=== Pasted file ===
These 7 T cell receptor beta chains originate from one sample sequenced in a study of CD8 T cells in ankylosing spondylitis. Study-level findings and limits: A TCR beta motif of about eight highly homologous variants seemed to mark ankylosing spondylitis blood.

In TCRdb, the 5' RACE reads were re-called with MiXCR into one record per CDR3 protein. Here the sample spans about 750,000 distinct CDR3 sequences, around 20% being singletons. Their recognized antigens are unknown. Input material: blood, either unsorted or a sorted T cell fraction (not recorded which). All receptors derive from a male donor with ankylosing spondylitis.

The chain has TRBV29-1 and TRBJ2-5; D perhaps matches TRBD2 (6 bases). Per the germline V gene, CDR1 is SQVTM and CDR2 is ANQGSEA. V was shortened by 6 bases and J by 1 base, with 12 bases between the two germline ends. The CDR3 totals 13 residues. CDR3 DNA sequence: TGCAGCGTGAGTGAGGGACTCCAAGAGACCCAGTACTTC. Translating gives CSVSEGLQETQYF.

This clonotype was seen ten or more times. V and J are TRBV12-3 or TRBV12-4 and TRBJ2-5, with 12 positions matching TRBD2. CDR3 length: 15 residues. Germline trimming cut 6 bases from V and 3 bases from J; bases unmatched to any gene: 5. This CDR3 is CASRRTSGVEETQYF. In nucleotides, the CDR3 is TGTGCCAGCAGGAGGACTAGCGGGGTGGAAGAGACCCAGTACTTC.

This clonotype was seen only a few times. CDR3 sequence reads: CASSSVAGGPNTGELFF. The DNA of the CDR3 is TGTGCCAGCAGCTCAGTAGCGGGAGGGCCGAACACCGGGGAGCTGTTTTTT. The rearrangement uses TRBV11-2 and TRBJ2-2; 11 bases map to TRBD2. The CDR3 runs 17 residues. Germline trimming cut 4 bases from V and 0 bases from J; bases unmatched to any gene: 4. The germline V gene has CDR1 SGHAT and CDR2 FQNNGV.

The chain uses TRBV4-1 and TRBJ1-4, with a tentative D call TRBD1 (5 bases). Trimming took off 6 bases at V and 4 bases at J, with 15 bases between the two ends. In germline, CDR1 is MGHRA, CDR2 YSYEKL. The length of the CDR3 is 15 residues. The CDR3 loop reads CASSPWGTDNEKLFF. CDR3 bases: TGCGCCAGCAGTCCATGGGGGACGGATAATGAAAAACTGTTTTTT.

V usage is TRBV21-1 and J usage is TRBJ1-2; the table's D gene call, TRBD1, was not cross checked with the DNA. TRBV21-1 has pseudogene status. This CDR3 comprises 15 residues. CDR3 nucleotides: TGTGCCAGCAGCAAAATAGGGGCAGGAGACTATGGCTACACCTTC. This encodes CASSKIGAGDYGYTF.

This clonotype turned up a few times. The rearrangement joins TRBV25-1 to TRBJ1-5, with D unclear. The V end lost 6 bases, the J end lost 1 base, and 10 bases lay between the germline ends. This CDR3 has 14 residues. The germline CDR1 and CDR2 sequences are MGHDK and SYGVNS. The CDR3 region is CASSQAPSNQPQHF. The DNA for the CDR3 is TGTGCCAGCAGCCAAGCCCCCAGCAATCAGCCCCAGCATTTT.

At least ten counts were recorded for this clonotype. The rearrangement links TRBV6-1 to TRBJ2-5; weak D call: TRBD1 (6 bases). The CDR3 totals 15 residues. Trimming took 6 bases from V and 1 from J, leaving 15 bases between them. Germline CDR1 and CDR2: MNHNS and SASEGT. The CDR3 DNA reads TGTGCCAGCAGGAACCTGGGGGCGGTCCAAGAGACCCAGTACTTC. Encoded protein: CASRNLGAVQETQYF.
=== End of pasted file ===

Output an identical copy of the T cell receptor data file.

These 7 T cell receptor beta chains originate from one sample sequenced in a study of CD8 T cells in ankylosing spondylitis. Study-level findings and limits: A TCR beta motif of about eight highly homologous variants seemed to mark ankylosing spondylitis blood.

In TCRdb, the 5' RACE reads were re-called with MiXCR into one record per CDR3 protein. Here the sample spans about 750,000 distinct CDR3 sequences, around 20% being singletons. Their recognized antigens are unknown. Input material: blood, either unsorted or a sorted T cell fraction (not recorded which). All receptors derive from a male donor with ankylosing spondylitis.

The chain has TRBV29-1 and TRBJ2-5; D perhaps matches TRBD2 (6 bases). Per the germline V gene, CDR1 is SQVTM and CDR2 is ANQGSEA. V was shortened by 6 bases and J by 1 base, with 12 bases between the two germline ends. The CDR3 totals 13 residues. CDR3 DNA sequence: TGCAGCGTGAGTGAGGGACTCCAAGAGACCCAGTACTTC. Translating gives CSVSEGLQETQYF.

This clonotype was seen ten or more times. V and J are TRBV12-3 or TRBV12-4 and TRBJ2-5, with 12 positions matching TRBD2. CDR3 length: 15 residues. Germline trimming cut 6 bases from V and 3 bases from J; bases unmatched to any gene: 5. This CDR3 is CASRRTSGVEETQYF. In nucleotides, the CDR3 is TGTGCCAGCAGGAGGACTAGCGGGGTGGAAGAGACCCAGTACTTC.

This clonotype was seen only a few times. CDR3 sequence reads: CASSSVAGGPNTGELFF. The DNA of the CDR3 is TGTGCCAGCAGCTCAGTAGCGGGAGGGCCGAACACCGGGGAGCTGTTTTTT. The rearrangement uses TRBV11-2 and TRBJ2-2; 11 bases map to TRBD2. The CDR3 runs 17 residues. Germline trimming cut 4 bases from V and 0 bases from J; bases unmatched to any gene: 4. The germline V gene has CDR1 SGHAT and CDR2 FQNNGV.

The chain uses TRBV4-1 and TRBJ1-4, with a tentative D call TRBD1 (5 bases). Trimming took off 6 bases at V and 4 bases at J, with 15 bases between the two ends. In germline, CDR1 is MGHRA, CDR2 YSYEKL. The length of the CDR3 is 15 residues. The CDR3 loop reads CASSPWGTDNEKLFF. CDR3 bases: TGCGCCAGCAGTCCATGGGGGACGGATAATGAAAAACTGTTTTTT.

V usage is TRBV21-1 and J usage is TRBJ1-2; the table's D gene call, TRBD1, was not cross checked with the DNA. TRBV21-1 has pseudogene status. This CDR3 comprises 15 residues. CDR3 nucleotides: TGTGCCAGCAGCAAAATAGGGGCAGGAGACTATGGCTACACCTTC. This encodes CASSKIGAGDYGYTF.

This clonotype turned up a few times. The rearrangement joins TRBV25-1 to TRBJ1-5, with D unclear. The V end lost 6 bases, the J end lost 1 base, and 10 bases lay between the germline ends. This CDR3 has 14 residues. The germline CDR1 and CDR2 sequences are MGHDK and SYGVNS. The CDR3 region is CASSQAPSNQPQHF. The DNA for the CDR3 is TGTGCCAGCAGCCAAGCCCCCAGCAATCAGCCCCAGCATTTT.

At least ten counts were recorded for this clonotype. The rearrangement links TRBV6-1 to TRBJ2-5; weak D call: TRBD1 (6 bases). The CDR3 totals 15 residues. Trimming took 6 bases from V and 1 from J, leaving 15 bases between them. Germline CDR1 and CDR2: MNHNS and SASEGT. The CDR3 DNA reads TGTGCCAGCAGGAACCTGGGGGCGGTCCAAGAGACCCAGTACTTC. Encoded protein: CASRNLGAVQETQYF.